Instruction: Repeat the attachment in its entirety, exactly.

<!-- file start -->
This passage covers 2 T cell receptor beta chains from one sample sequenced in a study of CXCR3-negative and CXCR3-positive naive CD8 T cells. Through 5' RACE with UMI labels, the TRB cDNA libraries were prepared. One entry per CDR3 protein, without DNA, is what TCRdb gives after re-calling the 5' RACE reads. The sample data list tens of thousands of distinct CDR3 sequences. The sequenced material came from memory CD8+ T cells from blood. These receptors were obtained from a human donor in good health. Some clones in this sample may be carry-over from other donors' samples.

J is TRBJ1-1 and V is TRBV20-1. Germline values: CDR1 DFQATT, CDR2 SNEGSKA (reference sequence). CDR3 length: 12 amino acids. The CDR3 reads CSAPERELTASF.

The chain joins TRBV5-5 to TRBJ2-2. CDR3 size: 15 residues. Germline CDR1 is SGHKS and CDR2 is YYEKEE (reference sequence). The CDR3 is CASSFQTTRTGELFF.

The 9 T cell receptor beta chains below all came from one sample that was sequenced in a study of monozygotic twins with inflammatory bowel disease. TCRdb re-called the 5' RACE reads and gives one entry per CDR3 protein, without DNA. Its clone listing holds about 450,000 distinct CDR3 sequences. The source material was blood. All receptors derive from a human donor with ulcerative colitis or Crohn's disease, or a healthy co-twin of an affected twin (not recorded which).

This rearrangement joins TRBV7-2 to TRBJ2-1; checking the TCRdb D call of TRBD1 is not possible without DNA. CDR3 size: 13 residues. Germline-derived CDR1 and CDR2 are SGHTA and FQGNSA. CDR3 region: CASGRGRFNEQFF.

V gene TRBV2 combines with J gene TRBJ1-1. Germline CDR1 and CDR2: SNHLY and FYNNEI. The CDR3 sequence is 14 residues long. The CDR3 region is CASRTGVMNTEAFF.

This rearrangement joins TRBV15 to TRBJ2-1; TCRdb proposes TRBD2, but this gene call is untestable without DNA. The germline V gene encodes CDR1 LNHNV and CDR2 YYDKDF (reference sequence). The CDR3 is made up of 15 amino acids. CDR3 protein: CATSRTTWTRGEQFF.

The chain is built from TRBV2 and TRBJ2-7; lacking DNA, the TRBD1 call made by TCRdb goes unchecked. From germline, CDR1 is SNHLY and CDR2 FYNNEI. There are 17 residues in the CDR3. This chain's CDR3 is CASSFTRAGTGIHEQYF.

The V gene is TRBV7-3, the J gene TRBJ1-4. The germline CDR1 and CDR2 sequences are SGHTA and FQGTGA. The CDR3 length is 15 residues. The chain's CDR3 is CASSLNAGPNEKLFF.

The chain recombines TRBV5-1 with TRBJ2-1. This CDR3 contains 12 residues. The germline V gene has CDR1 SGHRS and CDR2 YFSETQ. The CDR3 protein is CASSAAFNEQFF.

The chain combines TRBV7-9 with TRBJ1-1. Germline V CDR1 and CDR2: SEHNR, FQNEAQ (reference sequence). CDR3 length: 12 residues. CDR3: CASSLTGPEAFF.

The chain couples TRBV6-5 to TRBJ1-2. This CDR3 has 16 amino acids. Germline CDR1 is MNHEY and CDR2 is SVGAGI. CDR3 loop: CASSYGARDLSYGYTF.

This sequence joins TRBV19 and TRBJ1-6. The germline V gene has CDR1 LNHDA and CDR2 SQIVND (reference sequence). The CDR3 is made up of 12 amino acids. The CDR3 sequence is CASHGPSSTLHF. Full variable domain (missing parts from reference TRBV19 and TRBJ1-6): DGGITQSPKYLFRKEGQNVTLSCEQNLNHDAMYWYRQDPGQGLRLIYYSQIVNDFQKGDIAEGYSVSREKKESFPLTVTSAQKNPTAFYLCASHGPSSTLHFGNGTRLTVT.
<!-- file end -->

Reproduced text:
This passage covers 2 T cell receptor beta chains from one sample sequenced in a study of CXCR3-negative and CXCR3-positive naive CD8 T cells. Through 5' RACE with UMI labels, the TRB cDNA libraries were prepared. One entry per CDR3 protein, without DNA, is what TCRdb gives after re-calling the 5' RACE reads. The sample data list tens of thousands of distinct CDR3 sequences. The sequenced material came from memory CD8+ T cells from blood. These receptors were obtained from a human donor in good health. Some clones in this sample may be carry-over from other donors' samples.

J is TRBJ1-1 and V is TRBV20-1. Germline values: CDR1 DFQATT, CDR2 SNEGSKA (reference sequence). CDR3 length: 12 amino acids. The CDR3 reads CSAPERELTASF.

The chain joins TRBV5-5 to TRBJ2-2. CDR3 size: 15 residues. Germline CDR1 is SGHKS and CDR2 is YYEKEE (reference sequence). The CDR3 is CASSFQTTRTGELFF.

The 9 T cell receptor beta chains below all came from one sample that was sequenced in a study of monozygotic twins with inflammatory bowel disease. TCRdb re-called the 5' RACE reads and gives one entry per CDR3 protein, without DNA. Its clone listing holds about 450,000 distinct CDR3 sequences. The source material was blood. All receptors derive from a human donor with ulcerative colitis or Crohn's disease, or a healthy co-twin of an affected twin (not recorded which).

This rearrangement joins TRBV7-2 to TRBJ2-1; checking the TCRdb D call of TRBD1 is not possible without DNA. CDR3 size: 13 residues. Germline-derived CDR1 and CDR2 are SGHTA and FQGNSA. CDR3 region: CASGRGRFNEQFF.

V gene TRBV2 combines with J gene TRBJ1-1. Germline CDR1 and CDR2: SNHLY and FYNNEI. The CDR3 sequence is 14 residues long. The CDR3 region is CASRTGVMNTEAFF.

This rearrangement joins TRBV15 to TRBJ2-1; TCRdb proposes TRBD2, but this gene call is untestable without DNA. The germline V gene encodes CDR1 LNHNV and CDR2 YYDKDF (reference sequence). The CDR3 is made up of 15 amino acids. CDR3 protein: CATSRTTWTRGEQFF.

The chain is built from TRBV2 and TRBJ2-7; lacking DNA, the TRBD1 call made by TCRdb goes unchecked. From germline, CDR1 is SNHLY and CDR2 FYNNEI. There are 17 residues in the CDR3. This chain's CDR3 is CASSFTRAGTGIHEQYF.

The V gene is TRBV7-3, the J gene TRBJ1-4. The germline CDR1 and CDR2 sequences are SGHTA and FQGTGA. The CDR3 length is 15 residues. The chain's CDR3 is CASSLNAGPNEKLFF.

The chain recombines TRBV5-1 with TRBJ2-1. This CDR3 contains 12 residues. The germline V gene has CDR1 SGHRS and CDR2 YFSETQ. The CDR3 protein is CASSAAFNEQFF.

The chain combines TRBV7-9 with TRBJ1-1. Germline V CDR1 and CDR2: SEHNR, FQNEAQ (reference sequence). CDR3 length: 12 residues. CDR3: CASSLTGPEAFF.

The chain couples TRBV6-5 to TRBJ1-2. This CDR3 has 16 amino acids. Germline CDR1 is MNHEY and CDR2 is SVGAGI. CDR3 loop: CASSYGARDLSYGYTF.

This sequence joins TRBV19 and TRBJ1-6. The germline V gene has CDR1 LNHDA and CDR2 SQIVND (reference sequence). The CDR3 is made up of 12 amino acids. The CDR3 sequence is CASHGPSSTLHF. Full variable domain (missing parts from reference TRBV19 and TRBJ1-6): DGGITQSPKYLFRKEGQNVTLSCEQNLNHDAMYWYRQDPGQGLRLIYYSQIVNDFQKGDIAEGYSVSREKKESFPLTVTSAQKNPTAFYLCASHGPSSTLHFGNGTRLTVT.